Most readers will be aware of the degradation effects of ageing in electric vehicles with lithium-ion batteries, which are primarily related to the crystal structure and chemistry of the electrodes. It’s a result of the inevitable charge/recharge cycle, how many times this takes place, and the rate of charge and discharge. The effects of extreme temperatures are also significant, when the battery operates outside of its optimum band of 20 to 25 degrees Celsius. With an awareness of this, and the high cost of battery replacement, manufacturers offer a battery warranty, offering the full costs of replacement if the battery charge capacity falls below 70% of its nominal new capacity, usually along with a mileage limit of 100,000 to 150,000 miles. With that in mind, what can owners do to maximise battery life – much as they would look to maximise the life of a diesel or petrol car, by treating it with respect and avoiding activities that could shorten the battery life, and possibly power output? There’s another reason to be aware of your charging and driving habits. In a few years’ time, when people start trading in 5-, 6-, and 7-year-old EVs, smart dealers are going to look at usage history, gleaning information from the car’s stored charging history, and your trade-in figure will reflect how you have treated the battery during your ownership. Just like checking to see the car’s service history.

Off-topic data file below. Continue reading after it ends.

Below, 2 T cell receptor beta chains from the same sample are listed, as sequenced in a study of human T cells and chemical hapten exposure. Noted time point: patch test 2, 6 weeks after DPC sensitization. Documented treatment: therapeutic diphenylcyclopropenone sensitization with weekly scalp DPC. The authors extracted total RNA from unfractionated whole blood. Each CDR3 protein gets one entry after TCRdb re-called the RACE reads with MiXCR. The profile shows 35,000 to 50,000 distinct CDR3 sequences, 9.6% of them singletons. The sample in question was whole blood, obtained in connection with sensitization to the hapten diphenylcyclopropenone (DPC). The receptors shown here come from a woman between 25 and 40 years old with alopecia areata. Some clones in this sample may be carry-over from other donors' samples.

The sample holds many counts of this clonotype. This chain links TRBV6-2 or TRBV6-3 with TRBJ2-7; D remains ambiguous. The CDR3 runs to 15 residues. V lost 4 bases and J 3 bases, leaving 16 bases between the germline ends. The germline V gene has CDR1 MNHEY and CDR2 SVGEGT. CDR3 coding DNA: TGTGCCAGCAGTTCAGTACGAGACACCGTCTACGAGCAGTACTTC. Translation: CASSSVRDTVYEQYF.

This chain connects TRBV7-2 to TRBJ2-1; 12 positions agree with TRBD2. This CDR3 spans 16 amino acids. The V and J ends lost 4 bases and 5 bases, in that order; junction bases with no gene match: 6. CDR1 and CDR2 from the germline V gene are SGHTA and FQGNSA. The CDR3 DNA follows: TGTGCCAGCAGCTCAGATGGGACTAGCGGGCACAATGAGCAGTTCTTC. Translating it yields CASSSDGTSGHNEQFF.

Degradation and loss of range comes from a number of effects, of which charge and discharge rates are significant, with high charge rates increasing capacity loss on a per cycle basis. The state of charge (SOC) of the battery when it charges is also significant, and most owners will be aware that it is advisable to not drop either below a 20% charge level or above an 80% level during normal usage, as this helps preserve battery life. But EV manufacturers know this, and they structure a vehicle’s battery management system to ensure that extremes of charge level don’t happen, so when an EV shows a 100% state of charge, the battery is only about 90% charged, with the 10% left unused as a buffer to prevent overcharging. That’s really a point to make suggesting that there’s no further benefit in you keeping the charge level to between 30 and 70%, because you’ll be charging it more often that way, which in itself will age it.
Let’s look at charging rates, though, which can vary as much as from 3 or 7kW domestically to 150kW for rapid DC charging. Rapid charging, above 50kW, increases battery degradation, particularly in high ambient temperatures. After four years of testing in a hot climate, consistently rapid charged EVs had lost twice as much of their original capacity as those normally charged. It is best to think about whether you really need to save that time when tempted by rapid chargers, although perhaps many users of company cars may not care that much. At the other extreme, should you automatically put your EV on charge when you get home from work, to keep it topped up? The science says no. Unless you’re planning a long trip, wait until the level has dropped to 20 or 30%, and then charge it up to 80%. With a 7kW domestic charger, that’s only going to take five to seven hours, so (aside from holidays or other long trips) it’s best to charge up once a week, if your weekly mileage is only 100 to 150 miles.